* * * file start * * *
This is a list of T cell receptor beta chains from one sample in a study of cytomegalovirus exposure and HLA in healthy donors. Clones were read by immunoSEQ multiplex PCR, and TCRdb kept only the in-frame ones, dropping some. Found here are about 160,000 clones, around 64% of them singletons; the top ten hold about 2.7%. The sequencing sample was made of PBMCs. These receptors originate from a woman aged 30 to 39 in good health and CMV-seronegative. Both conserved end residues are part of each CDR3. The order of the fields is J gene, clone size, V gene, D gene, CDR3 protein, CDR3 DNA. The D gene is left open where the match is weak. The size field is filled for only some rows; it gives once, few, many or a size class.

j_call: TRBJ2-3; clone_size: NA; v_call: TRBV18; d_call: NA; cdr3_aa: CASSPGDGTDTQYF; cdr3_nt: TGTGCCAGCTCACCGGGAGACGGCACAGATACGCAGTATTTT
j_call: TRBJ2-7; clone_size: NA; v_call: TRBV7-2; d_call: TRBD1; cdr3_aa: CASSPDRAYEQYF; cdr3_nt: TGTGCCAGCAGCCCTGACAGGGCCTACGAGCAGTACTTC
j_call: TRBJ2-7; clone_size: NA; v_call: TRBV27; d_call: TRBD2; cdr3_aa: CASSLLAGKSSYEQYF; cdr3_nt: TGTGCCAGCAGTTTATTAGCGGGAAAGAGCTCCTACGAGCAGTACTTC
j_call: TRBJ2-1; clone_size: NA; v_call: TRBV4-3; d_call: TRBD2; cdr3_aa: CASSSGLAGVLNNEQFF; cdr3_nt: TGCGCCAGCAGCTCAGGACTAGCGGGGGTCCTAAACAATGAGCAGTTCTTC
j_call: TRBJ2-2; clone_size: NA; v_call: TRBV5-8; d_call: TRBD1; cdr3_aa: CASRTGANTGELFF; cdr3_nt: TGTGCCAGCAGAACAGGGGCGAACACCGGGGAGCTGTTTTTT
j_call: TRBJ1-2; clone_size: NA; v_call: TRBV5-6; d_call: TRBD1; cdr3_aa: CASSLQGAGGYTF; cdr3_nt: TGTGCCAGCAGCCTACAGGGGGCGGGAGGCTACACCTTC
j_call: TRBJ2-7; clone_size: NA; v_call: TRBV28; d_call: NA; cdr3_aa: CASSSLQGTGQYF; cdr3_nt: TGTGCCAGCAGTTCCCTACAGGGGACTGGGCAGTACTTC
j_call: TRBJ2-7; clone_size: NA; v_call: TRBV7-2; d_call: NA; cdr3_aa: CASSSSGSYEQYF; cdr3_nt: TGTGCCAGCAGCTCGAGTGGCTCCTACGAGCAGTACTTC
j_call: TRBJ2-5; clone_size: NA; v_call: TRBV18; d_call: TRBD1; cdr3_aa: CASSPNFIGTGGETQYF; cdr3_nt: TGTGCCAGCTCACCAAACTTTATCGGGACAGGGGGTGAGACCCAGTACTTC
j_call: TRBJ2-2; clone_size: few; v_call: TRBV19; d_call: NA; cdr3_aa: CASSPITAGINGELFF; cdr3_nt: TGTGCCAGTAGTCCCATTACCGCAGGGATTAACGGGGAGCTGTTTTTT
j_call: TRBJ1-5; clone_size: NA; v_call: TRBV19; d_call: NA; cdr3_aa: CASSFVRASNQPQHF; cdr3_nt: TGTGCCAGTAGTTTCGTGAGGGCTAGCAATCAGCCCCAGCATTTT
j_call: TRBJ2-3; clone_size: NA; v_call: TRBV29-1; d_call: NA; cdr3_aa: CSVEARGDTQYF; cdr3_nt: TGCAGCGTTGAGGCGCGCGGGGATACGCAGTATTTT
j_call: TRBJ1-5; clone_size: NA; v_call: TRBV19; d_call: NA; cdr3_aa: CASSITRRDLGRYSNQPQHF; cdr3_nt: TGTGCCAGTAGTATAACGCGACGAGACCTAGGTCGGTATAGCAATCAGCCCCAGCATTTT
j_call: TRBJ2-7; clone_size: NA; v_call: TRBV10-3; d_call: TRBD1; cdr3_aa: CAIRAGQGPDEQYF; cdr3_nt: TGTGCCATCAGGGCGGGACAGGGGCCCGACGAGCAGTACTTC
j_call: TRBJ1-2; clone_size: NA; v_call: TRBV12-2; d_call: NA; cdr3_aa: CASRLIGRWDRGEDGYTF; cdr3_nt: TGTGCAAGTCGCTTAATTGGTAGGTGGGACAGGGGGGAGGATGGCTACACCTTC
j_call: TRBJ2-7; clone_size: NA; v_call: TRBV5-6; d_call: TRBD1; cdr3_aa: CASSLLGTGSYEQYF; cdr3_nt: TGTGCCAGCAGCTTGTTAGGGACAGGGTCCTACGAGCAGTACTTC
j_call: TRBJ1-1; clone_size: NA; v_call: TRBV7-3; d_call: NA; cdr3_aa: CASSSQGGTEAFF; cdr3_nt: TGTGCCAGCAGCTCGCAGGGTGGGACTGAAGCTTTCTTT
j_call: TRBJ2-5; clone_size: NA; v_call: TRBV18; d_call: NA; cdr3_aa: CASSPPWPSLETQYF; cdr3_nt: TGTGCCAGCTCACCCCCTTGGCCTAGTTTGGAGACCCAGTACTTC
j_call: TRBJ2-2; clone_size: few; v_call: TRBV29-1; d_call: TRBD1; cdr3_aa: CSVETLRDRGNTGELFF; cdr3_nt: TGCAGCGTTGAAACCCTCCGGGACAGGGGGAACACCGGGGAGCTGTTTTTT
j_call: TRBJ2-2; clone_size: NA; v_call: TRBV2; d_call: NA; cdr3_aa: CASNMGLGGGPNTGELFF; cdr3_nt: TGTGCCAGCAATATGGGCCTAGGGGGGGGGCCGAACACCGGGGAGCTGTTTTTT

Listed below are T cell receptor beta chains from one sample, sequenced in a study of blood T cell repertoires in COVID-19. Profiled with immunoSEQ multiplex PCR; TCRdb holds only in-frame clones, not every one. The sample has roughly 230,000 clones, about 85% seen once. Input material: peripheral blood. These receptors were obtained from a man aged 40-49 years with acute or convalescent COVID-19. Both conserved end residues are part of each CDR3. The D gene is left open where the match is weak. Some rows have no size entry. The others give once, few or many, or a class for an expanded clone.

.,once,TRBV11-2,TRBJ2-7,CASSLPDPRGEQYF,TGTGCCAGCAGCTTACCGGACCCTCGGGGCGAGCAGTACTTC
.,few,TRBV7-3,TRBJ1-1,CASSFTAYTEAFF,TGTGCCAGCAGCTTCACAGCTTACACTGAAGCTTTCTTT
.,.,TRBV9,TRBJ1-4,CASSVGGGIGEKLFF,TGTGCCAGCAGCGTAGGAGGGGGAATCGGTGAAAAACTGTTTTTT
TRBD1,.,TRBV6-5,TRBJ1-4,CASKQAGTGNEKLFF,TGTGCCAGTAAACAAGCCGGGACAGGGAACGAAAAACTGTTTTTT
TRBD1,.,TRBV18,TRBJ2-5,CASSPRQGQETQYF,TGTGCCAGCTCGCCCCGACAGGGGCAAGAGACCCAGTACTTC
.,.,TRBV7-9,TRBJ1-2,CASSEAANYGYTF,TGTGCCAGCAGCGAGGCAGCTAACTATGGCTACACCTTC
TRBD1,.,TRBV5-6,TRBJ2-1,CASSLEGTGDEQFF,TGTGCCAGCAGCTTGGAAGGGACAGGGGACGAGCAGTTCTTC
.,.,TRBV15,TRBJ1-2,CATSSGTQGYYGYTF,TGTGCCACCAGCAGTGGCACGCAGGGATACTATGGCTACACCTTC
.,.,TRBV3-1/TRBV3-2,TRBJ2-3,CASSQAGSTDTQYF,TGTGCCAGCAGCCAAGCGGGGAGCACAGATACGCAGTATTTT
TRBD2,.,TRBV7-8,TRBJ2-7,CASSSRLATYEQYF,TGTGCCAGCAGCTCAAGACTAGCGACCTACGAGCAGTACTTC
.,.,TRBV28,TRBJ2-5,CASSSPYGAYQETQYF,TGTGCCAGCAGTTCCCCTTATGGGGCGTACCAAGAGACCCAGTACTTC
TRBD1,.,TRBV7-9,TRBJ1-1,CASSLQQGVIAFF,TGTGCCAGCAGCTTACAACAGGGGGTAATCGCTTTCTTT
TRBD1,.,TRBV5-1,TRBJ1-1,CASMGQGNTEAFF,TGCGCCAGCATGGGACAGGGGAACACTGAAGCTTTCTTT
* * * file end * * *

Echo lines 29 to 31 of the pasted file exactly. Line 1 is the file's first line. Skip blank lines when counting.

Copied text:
TRBD1,.,TRBV5-6,TRBJ2-1,CASSLEGTGDEQFF,TGTGCCAGCAGCTTGGAAGGGACAGGGGACGAGCAGTTCTTC
.,.,TRBV15,TRBJ1-2,CATSSGTQGYYGYTF,TGTGCCACCAGCAGTGGCACGCAGGGATACTATGGCTACACCTTC
.,.,TRBV3-1/TRBV3-2,TRBJ2-3,CASSQAGSTDTQYF,TGTGCCAGCAGCCAAGCGGGGAGCACAGATACGCAGTATTTT